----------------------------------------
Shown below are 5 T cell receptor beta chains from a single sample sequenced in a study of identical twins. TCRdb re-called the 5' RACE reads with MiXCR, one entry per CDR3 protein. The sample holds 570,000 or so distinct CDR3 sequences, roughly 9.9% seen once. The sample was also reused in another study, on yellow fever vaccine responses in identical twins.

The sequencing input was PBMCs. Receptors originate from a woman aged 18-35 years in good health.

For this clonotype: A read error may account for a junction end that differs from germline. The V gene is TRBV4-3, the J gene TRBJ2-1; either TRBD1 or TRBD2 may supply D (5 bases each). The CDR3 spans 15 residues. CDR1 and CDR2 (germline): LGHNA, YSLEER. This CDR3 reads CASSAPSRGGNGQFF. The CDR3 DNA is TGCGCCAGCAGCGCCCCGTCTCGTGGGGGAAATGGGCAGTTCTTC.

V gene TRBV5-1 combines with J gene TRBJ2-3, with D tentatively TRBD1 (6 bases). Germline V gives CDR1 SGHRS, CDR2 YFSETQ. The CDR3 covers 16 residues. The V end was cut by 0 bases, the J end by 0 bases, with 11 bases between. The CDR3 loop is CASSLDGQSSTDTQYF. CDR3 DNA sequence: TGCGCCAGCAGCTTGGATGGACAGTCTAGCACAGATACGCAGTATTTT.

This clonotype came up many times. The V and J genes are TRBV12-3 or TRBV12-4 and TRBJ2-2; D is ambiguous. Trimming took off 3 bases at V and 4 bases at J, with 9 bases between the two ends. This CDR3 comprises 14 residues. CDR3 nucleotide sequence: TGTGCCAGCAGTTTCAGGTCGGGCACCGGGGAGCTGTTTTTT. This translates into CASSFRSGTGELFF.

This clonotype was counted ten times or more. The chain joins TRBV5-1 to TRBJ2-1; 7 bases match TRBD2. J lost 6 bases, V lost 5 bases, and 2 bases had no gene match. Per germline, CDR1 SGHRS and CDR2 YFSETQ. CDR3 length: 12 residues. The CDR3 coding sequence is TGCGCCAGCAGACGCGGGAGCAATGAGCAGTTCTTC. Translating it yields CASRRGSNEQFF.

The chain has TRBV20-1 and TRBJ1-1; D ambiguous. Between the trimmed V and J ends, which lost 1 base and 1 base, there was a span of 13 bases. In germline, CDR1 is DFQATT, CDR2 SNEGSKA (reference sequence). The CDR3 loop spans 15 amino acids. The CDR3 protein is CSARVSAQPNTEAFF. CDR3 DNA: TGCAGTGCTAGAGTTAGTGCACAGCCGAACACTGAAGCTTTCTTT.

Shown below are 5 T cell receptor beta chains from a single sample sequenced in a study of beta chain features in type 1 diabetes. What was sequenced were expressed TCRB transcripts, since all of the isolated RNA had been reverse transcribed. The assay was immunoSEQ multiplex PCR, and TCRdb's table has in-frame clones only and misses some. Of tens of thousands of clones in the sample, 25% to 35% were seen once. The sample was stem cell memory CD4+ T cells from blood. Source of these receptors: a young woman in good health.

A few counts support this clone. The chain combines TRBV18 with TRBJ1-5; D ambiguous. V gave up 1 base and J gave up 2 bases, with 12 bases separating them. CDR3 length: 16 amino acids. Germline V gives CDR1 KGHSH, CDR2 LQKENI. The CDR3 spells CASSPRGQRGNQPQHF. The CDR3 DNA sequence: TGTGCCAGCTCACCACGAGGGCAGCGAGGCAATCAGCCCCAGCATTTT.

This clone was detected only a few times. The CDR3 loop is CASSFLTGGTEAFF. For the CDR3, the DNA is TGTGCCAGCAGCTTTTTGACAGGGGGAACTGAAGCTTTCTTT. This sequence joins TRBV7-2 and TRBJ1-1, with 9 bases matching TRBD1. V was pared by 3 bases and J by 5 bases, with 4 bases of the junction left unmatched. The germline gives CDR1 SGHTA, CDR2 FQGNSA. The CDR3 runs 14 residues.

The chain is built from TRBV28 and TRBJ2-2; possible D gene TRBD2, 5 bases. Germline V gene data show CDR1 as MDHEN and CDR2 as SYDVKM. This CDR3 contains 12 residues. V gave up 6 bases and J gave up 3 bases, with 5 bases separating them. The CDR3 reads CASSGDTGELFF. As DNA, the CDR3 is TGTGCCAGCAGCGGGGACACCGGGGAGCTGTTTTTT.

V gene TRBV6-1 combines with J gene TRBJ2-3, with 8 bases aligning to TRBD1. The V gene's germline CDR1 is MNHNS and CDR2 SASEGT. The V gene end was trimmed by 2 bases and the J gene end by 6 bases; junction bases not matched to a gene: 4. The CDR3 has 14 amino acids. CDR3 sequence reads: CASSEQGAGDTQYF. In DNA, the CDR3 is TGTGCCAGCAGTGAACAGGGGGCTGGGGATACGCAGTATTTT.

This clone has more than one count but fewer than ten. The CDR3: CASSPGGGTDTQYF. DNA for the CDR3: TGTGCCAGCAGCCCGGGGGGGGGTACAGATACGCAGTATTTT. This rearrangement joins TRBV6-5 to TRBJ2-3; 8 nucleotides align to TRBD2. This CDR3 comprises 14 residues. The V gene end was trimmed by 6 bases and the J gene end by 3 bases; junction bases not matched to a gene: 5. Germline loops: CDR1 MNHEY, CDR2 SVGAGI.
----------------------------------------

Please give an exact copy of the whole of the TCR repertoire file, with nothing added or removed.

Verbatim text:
Shown below are 5 T cell receptor beta chains from a single sample sequenced in a study of identical twins. TCRdb re-called the 5' RACE reads with MiXCR, one entry per CDR3 protein. The sample holds 570,000 or so distinct CDR3 sequences, roughly 9.9% seen once. The sample was also reused in another study, on yellow fever vaccine responses in identical twins.

The sequencing input was PBMCs. Receptors originate from a woman aged 18-35 years in good health.

For this clonotype: A read error may account for a junction end that differs from germline. The V gene is TRBV4-3, the J gene TRBJ2-1; either TRBD1 or TRBD2 may supply D (5 bases each). The CDR3 spans 15 residues. CDR1 and CDR2 (germline): LGHNA, YSLEER. This CDR3 reads CASSAPSRGGNGQFF. The CDR3 DNA is TGCGCCAGCAGCGCCCCGTCTCGTGGGGGAAATGGGCAGTTCTTC.

V gene TRBV5-1 combines with J gene TRBJ2-3, with D tentatively TRBD1 (6 bases). Germline V gives CDR1 SGHRS, CDR2 YFSETQ. The CDR3 covers 16 residues. The V end was cut by 0 bases, the J end by 0 bases, with 11 bases between. The CDR3 loop is CASSLDGQSSTDTQYF. CDR3 DNA sequence: TGCGCCAGCAGCTTGGATGGACAGTCTAGCACAGATACGCAGTATTTT.

This clonotype came up many times. The V and J genes are TRBV12-3 or TRBV12-4 and TRBJ2-2; D is ambiguous. Trimming took off 3 bases at V and 4 bases at J, with 9 bases between the two ends. This CDR3 comprises 14 residues. CDR3 nucleotide sequence: TGTGCCAGCAGTTTCAGGTCGGGCACCGGGGAGCTGTTTTTT. This translates into CASSFRSGTGELFF.

This clonotype was counted ten times or more. The chain joins TRBV5-1 to TRBJ2-1; 7 bases match TRBD2. J lost 6 bases, V lost 5 bases, and 2 bases had no gene match. Per germline, CDR1 SGHRS and CDR2 YFSETQ. CDR3 length: 12 residues. The CDR3 coding sequence is TGCGCCAGCAGACGCGGGAGCAATGAGCAGTTCTTC. Translating it yields CASRRGSNEQFF.

The chain has TRBV20-1 and TRBJ1-1; D ambiguous. Between the trimmed V and J ends, which lost 1 base and 1 base, there was a span of 13 bases. In germline, CDR1 is DFQATT, CDR2 SNEGSKA (reference sequence). The CDR3 loop spans 15 amino acids. The CDR3 protein is CSARVSAQPNTEAFF. CDR3 DNA: TGCAGTGCTAGAGTTAGTGCACAGCCGAACACTGAAGCTTTCTTT.

Shown below are 5 T cell receptor beta chains from a single sample sequenced in a study of beta chain features in type 1 diabetes. What was sequenced were expressed TCRB transcripts, since all of the isolated RNA had been reverse transcribed. The assay was immunoSEQ multiplex PCR, and TCRdb's table has in-frame clones only and misses some. Of tens of thousands of clones in the sample, 25% to 35% were seen once. The sample was stem cell memory CD4+ T cells from blood. Source of these receptors: a young woman in good health.

A few counts support this clone. The chain combines TRBV18 with TRBJ1-5; D ambiguous. V gave up 1 base and J gave up 2 bases, with 12 bases separating them. CDR3 length: 16 amino acids. Germline V gives CDR1 KGHSH, CDR2 LQKENI. The CDR3 spells CASSPRGQRGNQPQHF. The CDR3 DNA sequence: TGTGCCAGCTCACCACGAGGGCAGCGAGGCAATCAGCCCCAGCATTTT.

This clone was detected only a few times. The CDR3 loop is CASSFLTGGTEAFF. For the CDR3, the DNA is TGTGCCAGCAGCTTTTTGACAGGGGGAACTGAAGCTTTCTTT. This sequence joins TRBV7-2 and TRBJ1-1, with 9 bases matching TRBD1. V was pared by 3 bases and J by 5 bases, with 4 bases of the junction left unmatched. The germline gives CDR1 SGHTA, CDR2 FQGNSA. The CDR3 runs 14 residues.

The chain is built from TRBV28 and TRBJ2-2; possible D gene TRBD2, 5 bases. Germline V gene data show CDR1 as MDHEN and CDR2 as SYDVKM. This CDR3 contains 12 residues. V gave up 6 bases and J gave up 3 bases, with 5 bases separating them. The CDR3 reads CASSGDTGELFF. As DNA, the CDR3 is TGTGCCAGCAGCGGGGACACCGGGGAGCTGTTTTTT.

V gene TRBV6-1 combines with J gene TRBJ2-3, with 8 bases aligning to TRBD1. The V gene's germline CDR1 is MNHNS and CDR2 SASEGT. The V gene end was trimmed by 2 bases and the J gene end by 6 bases; junction bases not matched to a gene: 4. The CDR3 has 14 amino acids. CDR3 sequence reads: CASSEQGAGDTQYF. In DNA, the CDR3 is TGTGCCAGCAGTGAACAGGGGGCTGGGGATACGCAGTATTTT.

This clone has more than one count but fewer than ten. The CDR3: CASSPGGGTDTQYF. DNA for the CDR3: TGTGCCAGCAGCCCGGGGGGGGGTACAGATACGCAGTATTTT. This rearrangement joins TRBV6-5 to TRBJ2-3; 8 nucleotides align to TRBD2. This CDR3 comprises 14 residues. The V gene end was trimmed by 6 bases and the J gene end by 3 bases; junction bases not matched to a gene: 5. Germline loops: CDR1 MNHEY, CDR2 SVGAGI.